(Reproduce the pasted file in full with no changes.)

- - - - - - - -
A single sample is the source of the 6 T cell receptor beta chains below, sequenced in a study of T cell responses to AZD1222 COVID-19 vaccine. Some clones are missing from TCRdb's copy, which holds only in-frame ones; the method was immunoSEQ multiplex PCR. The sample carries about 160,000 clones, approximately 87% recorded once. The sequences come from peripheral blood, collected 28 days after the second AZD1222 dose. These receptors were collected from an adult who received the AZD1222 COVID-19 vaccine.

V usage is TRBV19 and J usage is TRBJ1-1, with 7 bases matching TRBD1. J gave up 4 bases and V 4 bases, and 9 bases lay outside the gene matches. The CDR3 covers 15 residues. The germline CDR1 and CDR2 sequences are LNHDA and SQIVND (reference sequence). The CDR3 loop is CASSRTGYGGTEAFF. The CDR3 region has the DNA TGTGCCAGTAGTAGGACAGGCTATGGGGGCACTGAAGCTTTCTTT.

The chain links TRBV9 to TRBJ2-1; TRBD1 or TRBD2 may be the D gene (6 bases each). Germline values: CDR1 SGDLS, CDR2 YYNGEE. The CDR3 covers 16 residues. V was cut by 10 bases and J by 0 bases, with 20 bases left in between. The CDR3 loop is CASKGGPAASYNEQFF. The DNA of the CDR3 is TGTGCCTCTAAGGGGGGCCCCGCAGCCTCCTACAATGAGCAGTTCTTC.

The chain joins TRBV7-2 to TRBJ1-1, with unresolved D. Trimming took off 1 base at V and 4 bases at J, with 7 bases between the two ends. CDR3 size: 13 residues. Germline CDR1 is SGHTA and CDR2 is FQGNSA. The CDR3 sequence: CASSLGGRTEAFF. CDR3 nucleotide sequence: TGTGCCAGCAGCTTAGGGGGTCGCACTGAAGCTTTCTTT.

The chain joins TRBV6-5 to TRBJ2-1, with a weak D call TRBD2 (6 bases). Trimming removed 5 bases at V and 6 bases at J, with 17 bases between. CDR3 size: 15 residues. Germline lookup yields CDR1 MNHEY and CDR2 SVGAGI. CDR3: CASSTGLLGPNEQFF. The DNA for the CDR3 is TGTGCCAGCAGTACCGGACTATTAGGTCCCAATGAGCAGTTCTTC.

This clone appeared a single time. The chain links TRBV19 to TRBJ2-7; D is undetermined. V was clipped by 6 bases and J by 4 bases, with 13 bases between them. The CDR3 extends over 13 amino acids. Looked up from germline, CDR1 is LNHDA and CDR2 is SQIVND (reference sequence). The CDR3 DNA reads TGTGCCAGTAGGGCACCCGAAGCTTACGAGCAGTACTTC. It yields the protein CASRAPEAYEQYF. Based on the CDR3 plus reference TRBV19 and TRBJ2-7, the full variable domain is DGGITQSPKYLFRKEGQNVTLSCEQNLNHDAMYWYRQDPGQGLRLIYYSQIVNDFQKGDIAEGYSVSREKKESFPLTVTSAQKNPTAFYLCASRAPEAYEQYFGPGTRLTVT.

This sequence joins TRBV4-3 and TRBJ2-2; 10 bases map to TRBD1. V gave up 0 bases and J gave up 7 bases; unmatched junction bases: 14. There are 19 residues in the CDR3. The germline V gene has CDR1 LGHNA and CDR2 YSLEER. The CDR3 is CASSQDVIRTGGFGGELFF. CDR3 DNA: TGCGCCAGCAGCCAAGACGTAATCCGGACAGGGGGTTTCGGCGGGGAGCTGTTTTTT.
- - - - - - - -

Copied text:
A single sample is the source of the 6 T cell receptor beta chains below, sequenced in a study of T cell responses to AZD1222 COVID-19 vaccine. Some clones are missing from TCRdb's copy, which holds only in-frame ones; the method was immunoSEQ multiplex PCR. The sample carries about 160,000 clones, approximately 87% recorded once. The sequences come from peripheral blood, collected 28 days after the second AZD1222 dose. These receptors were collected from an adult who received the AZD1222 COVID-19 vaccine.

V usage is TRBV19 and J usage is TRBJ1-1, with 7 bases matching TRBD1. J gave up 4 bases and V 4 bases, and 9 bases lay outside the gene matches. The CDR3 covers 15 residues. The germline CDR1 and CDR2 sequences are LNHDA and SQIVND (reference sequence). The CDR3 loop is CASSRTGYGGTEAFF. The CDR3 region has the DNA TGTGCCAGTAGTAGGACAGGCTATGGGGGCACTGAAGCTTTCTTT.

The chain links TRBV9 to TRBJ2-1; TRBD1 or TRBD2 may be the D gene (6 bases each). Germline values: CDR1 SGDLS, CDR2 YYNGEE. The CDR3 covers 16 residues. V was cut by 10 bases and J by 0 bases, with 20 bases left in between. The CDR3 loop is CASKGGPAASYNEQFF. The DNA of the CDR3 is TGTGCCTCTAAGGGGGGCCCCGCAGCCTCCTACAATGAGCAGTTCTTC.

The chain joins TRBV7-2 to TRBJ1-1, with unresolved D. Trimming took off 1 base at V and 4 bases at J, with 7 bases between the two ends. CDR3 size: 13 residues. Germline CDR1 is SGHTA and CDR2 is FQGNSA. The CDR3 sequence: CASSLGGRTEAFF. CDR3 nucleotide sequence: TGTGCCAGCAGCTTAGGGGGTCGCACTGAAGCTTTCTTT.

The chain joins TRBV6-5 to TRBJ2-1, with a weak D call TRBD2 (6 bases). Trimming removed 5 bases at V and 6 bases at J, with 17 bases between. CDR3 size: 15 residues. Germline lookup yields CDR1 MNHEY and CDR2 SVGAGI. CDR3: CASSTGLLGPNEQFF. The DNA for the CDR3 is TGTGCCAGCAGTACCGGACTATTAGGTCCCAATGAGCAGTTCTTC.

This clone appeared a single time. The chain links TRBV19 to TRBJ2-7; D is undetermined. V was clipped by 6 bases and J by 4 bases, with 13 bases between them. The CDR3 extends over 13 amino acids. Looked up from germline, CDR1 is LNHDA and CDR2 is SQIVND (reference sequence). The CDR3 DNA reads TGTGCCAGTAGGGCACCCGAAGCTTACGAGCAGTACTTC. It yields the protein CASRAPEAYEQYF. Based on the CDR3 plus reference TRBV19 and TRBJ2-7, the full variable domain is DGGITQSPKYLFRKEGQNVTLSCEQNLNHDAMYWYRQDPGQGLRLIYYSQIVNDFQKGDIAEGYSVSREKKESFPLTVTSAQKNPTAFYLCASRAPEAYEQYFGPGTRLTVT.

This sequence joins TRBV4-3 and TRBJ2-2; 10 bases map to TRBD1. V gave up 0 bases and J gave up 7 bases; unmatched junction bases: 14. There are 19 residues in the CDR3. The germline V gene has CDR1 LGHNA and CDR2 YSLEER. The CDR3 is CASSQDVIRTGGFGGELFF. CDR3 DNA: TGCGCCAGCAGCCAAGACGTAATCCGGACAGGGGGTTTCGGCGGGGAGCTGTTTTTT.